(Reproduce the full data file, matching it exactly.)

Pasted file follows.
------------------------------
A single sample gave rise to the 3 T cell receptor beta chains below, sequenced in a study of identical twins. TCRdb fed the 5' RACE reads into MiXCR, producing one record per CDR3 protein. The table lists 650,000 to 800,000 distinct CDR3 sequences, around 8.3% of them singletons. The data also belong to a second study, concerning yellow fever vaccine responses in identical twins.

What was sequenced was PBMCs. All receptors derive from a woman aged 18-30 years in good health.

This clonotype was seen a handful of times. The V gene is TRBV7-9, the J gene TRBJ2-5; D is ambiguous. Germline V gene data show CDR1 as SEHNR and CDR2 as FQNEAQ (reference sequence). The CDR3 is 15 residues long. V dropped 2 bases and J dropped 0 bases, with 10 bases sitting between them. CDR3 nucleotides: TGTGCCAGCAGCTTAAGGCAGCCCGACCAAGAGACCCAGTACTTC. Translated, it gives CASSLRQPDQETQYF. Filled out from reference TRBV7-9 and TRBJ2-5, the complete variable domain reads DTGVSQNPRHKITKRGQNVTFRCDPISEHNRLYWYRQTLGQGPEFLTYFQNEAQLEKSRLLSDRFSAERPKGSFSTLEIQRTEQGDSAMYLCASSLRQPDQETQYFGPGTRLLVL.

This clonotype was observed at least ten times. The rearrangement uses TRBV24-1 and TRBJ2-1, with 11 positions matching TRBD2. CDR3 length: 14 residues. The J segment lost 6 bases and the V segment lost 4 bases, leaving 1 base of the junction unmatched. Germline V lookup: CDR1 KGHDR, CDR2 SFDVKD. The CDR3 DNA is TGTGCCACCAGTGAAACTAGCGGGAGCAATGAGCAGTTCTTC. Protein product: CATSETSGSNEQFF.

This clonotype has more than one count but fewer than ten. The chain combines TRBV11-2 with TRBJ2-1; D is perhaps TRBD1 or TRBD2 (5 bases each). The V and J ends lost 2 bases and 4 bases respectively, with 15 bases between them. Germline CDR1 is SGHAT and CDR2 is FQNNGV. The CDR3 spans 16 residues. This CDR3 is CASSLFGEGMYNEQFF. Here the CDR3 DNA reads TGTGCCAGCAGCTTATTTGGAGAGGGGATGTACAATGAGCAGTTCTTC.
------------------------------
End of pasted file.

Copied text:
A single sample gave rise to the 3 T cell receptor beta chains below, sequenced in a study of identical twins. TCRdb fed the 5' RACE reads into MiXCR, producing one record per CDR3 protein. The table lists 650,000 to 800,000 distinct CDR3 sequences, around 8.3% of them singletons. The data also belong to a second study, concerning yellow fever vaccine responses in identical twins.

What was sequenced was PBMCs. All receptors derive from a woman aged 18-30 years in good health.

This clonotype was seen a handful of times. The V gene is TRBV7-9, the J gene TRBJ2-5; D is ambiguous. Germline V gene data show CDR1 as SEHNR and CDR2 as FQNEAQ (reference sequence). The CDR3 is 15 residues long. V dropped 2 bases and J dropped 0 bases, with 10 bases sitting between them. CDR3 nucleotides: TGTGCCAGCAGCTTAAGGCAGCCCGACCAAGAGACCCAGTACTTC. Translated, it gives CASSLRQPDQETQYF. Filled out from reference TRBV7-9 and TRBJ2-5, the complete variable domain reads DTGVSQNPRHKITKRGQNVTFRCDPISEHNRLYWYRQTLGQGPEFLTYFQNEAQLEKSRLLSDRFSAERPKGSFSTLEIQRTEQGDSAMYLCASSLRQPDQETQYFGPGTRLLVL.

This clonotype was observed at least ten times. The rearrangement uses TRBV24-1 and TRBJ2-1, with 11 positions matching TRBD2. CDR3 length: 14 residues. The J segment lost 6 bases and the V segment lost 4 bases, leaving 1 base of the junction unmatched. Germline V lookup: CDR1 KGHDR, CDR2 SFDVKD. The CDR3 DNA is TGTGCCACCAGTGAAACTAGCGGGAGCAATGAGCAGTTCTTC. Protein product: CATSETSGSNEQFF.

This clonotype has more than one count but fewer than ten. The chain combines TRBV11-2 with TRBJ2-1; D is perhaps TRBD1 or TRBD2 (5 bases each). The V and J ends lost 2 bases and 4 bases respectively, with 15 bases between them. Germline CDR1 is SGHAT and CDR2 is FQNNGV. The CDR3 spans 16 residues. This CDR3 is CASSLFGEGMYNEQFF. Here the CDR3 DNA reads TGTGCCAGCAGCTTATTTGGAGAGGGGATGTACAATGAGCAGTTCTTC.